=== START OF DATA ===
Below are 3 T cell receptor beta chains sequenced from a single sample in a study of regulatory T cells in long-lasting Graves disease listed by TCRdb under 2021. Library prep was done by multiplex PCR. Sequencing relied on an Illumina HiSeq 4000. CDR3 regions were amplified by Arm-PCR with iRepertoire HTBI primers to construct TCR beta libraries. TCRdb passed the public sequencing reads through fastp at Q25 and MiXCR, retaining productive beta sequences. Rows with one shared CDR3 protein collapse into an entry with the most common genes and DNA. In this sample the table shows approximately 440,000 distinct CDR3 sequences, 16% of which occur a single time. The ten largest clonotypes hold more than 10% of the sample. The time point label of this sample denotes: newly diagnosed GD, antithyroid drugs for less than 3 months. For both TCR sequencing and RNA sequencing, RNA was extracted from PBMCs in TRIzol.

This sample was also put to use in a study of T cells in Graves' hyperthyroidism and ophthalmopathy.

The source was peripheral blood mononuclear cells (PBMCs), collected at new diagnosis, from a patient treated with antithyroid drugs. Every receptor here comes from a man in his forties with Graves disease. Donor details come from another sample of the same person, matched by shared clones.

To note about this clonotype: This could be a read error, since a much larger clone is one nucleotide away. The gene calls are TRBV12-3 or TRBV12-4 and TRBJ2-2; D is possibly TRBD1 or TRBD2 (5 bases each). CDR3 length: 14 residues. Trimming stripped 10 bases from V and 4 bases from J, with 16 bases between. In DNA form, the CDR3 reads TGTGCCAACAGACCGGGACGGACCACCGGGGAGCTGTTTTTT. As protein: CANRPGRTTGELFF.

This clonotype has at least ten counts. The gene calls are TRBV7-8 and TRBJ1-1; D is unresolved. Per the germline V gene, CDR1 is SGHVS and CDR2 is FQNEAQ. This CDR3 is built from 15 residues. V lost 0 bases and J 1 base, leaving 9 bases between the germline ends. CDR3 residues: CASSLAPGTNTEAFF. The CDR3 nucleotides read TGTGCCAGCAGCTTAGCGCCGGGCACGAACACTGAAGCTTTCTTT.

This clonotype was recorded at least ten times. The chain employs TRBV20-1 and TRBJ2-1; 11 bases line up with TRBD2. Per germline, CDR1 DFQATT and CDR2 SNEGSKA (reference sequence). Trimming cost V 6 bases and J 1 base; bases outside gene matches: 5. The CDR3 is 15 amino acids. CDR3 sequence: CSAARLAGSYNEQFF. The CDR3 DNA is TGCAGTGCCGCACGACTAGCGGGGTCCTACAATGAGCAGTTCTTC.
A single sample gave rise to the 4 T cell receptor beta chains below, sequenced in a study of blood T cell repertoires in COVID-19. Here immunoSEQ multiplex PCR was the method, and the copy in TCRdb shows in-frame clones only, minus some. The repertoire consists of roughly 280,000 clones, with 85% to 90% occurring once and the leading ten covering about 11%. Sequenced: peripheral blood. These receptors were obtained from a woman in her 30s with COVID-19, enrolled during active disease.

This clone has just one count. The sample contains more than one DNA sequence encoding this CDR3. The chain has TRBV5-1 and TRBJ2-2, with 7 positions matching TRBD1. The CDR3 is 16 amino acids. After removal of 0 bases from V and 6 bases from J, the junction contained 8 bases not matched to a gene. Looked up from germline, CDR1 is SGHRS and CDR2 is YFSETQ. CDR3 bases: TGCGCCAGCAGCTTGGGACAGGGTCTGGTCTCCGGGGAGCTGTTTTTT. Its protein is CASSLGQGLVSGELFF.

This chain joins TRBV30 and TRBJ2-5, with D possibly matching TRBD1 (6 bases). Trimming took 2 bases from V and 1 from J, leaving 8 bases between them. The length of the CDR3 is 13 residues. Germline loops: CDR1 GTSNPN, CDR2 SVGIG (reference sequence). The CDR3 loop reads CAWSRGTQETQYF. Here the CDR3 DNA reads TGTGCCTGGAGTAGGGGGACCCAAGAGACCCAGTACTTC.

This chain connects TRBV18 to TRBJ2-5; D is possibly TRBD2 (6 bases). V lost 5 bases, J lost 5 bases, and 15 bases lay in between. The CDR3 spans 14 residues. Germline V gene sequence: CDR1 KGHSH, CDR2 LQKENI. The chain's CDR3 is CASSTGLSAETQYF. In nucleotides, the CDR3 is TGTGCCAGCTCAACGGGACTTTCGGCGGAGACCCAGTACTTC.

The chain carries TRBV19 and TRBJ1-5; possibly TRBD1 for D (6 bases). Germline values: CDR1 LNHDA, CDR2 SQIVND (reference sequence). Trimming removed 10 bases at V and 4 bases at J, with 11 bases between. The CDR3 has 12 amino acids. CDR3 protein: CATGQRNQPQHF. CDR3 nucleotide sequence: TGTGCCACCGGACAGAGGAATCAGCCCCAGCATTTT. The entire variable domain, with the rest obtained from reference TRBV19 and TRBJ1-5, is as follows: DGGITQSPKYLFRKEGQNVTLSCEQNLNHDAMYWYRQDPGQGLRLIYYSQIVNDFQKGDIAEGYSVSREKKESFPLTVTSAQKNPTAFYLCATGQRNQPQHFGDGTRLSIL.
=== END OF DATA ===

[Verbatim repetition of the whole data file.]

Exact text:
Below are 3 T cell receptor beta chains sequenced from a single sample in a study of regulatory T cells in long-lasting Graves disease listed by TCRdb under 2021. Library prep was done by multiplex PCR. Sequencing relied on an Illumina HiSeq 4000. CDR3 regions were amplified by Arm-PCR with iRepertoire HTBI primers to construct TCR beta libraries. TCRdb passed the public sequencing reads through fastp at Q25 and MiXCR, retaining productive beta sequences. Rows with one shared CDR3 protein collapse into an entry with the most common genes and DNA. In this sample the table shows approximately 440,000 distinct CDR3 sequences, 16% of which occur a single time. The ten largest clonotypes hold more than 10% of the sample. The time point label of this sample denotes: newly diagnosed GD, antithyroid drugs for less than 3 months. For both TCR sequencing and RNA sequencing, RNA was extracted from PBMCs in TRIzol.

This sample was also put to use in a study of T cells in Graves' hyperthyroidism and ophthalmopathy.

The source was peripheral blood mononuclear cells (PBMCs), collected at new diagnosis, from a patient treated with antithyroid drugs. Every receptor here comes from a man in his forties with Graves disease. Donor details come from another sample of the same person, matched by shared clones.

To note about this clonotype: This could be a read error, since a much larger clone is one nucleotide away. The gene calls are TRBV12-3 or TRBV12-4 and TRBJ2-2; D is possibly TRBD1 or TRBD2 (5 bases each). CDR3 length: 14 residues. Trimming stripped 10 bases from V and 4 bases from J, with 16 bases between. In DNA form, the CDR3 reads TGTGCCAACAGACCGGGACGGACCACCGGGGAGCTGTTTTTT. As protein: CANRPGRTTGELFF.

This clonotype has at least ten counts. The gene calls are TRBV7-8 and TRBJ1-1; D is unresolved. Per the germline V gene, CDR1 is SGHVS and CDR2 is FQNEAQ. This CDR3 is built from 15 residues. V lost 0 bases and J 1 base, leaving 9 bases between the germline ends. CDR3 residues: CASSLAPGTNTEAFF. The CDR3 nucleotides read TGTGCCAGCAGCTTAGCGCCGGGCACGAACACTGAAGCTTTCTTT.

This clonotype was recorded at least ten times. The chain employs TRBV20-1 and TRBJ2-1; 11 bases line up with TRBD2. Per germline, CDR1 DFQATT and CDR2 SNEGSKA (reference sequence). Trimming cost V 6 bases and J 1 base; bases outside gene matches: 5. The CDR3 is 15 amino acids. CDR3 sequence: CSAARLAGSYNEQFF. The CDR3 DNA is TGCAGTGCCGCACGACTAGCGGGGTCCTACAATGAGCAGTTCTTC.
A single sample gave rise to the 4 T cell receptor beta chains below, sequenced in a study of blood T cell repertoires in COVID-19. Here immunoSEQ multiplex PCR was the method, and the copy in TCRdb shows in-frame clones only, minus some. The repertoire consists of roughly 280,000 clones, with 85% to 90% occurring once and the leading ten covering about 11%. Sequenced: peripheral blood. These receptors were obtained from a woman in her 30s with COVID-19, enrolled during active disease.

This clone has just one count. The sample contains more than one DNA sequence encoding this CDR3. The chain has TRBV5-1 and TRBJ2-2, with 7 positions matching TRBD1. The CDR3 is 16 amino acids. After removal of 0 bases from V and 6 bases from J, the junction contained 8 bases not matched to a gene. Looked up from germline, CDR1 is SGHRS and CDR2 is YFSETQ. CDR3 bases: TGCGCCAGCAGCTTGGGACAGGGTCTGGTCTCCGGGGAGCTGTTTTTT. Its protein is CASSLGQGLVSGELFF.

This chain joins TRBV30 and TRBJ2-5, with D possibly matching TRBD1 (6 bases). Trimming took 2 bases from V and 1 from J, leaving 8 bases between them. The length of the CDR3 is 13 residues. Germline loops: CDR1 GTSNPN, CDR2 SVGIG (reference sequence). The CDR3 loop reads CAWSRGTQETQYF. Here the CDR3 DNA reads TGTGCCTGGAGTAGGGGGACCCAAGAGACCCAGTACTTC.

This chain connects TRBV18 to TRBJ2-5; D is possibly TRBD2 (6 bases). V lost 5 bases, J lost 5 bases, and 15 bases lay in between. The CDR3 spans 14 residues. Germline V gene sequence: CDR1 KGHSH, CDR2 LQKENI. The chain's CDR3 is CASSTGLSAETQYF. In nucleotides, the CDR3 is TGTGCCAGCTCAACGGGACTTTCGGCGGAGACCCAGTACTTC.

The chain carries TRBV19 and TRBJ1-5; possibly TRBD1 for D (6 bases). Germline values: CDR1 LNHDA, CDR2 SQIVND (reference sequence). Trimming removed 10 bases at V and 4 bases at J, with 11 bases between. The CDR3 has 12 amino acids. CDR3 protein: CATGQRNQPQHF. CDR3 nucleotide sequence: TGTGCCACCGGACAGAGGAATCAGCCCCAGCATTTT. The entire variable domain, with the rest obtained from reference TRBV19 and TRBJ1-5, is as follows: DGGITQSPKYLFRKEGQNVTLSCEQNLNHDAMYWYRQDPGQGLRLIYYSQIVNDFQKGDIAEGYSVSREKKESFPLTVTSAQKNPTAFYLCATGQRNQPQHFGDGTRLSIL.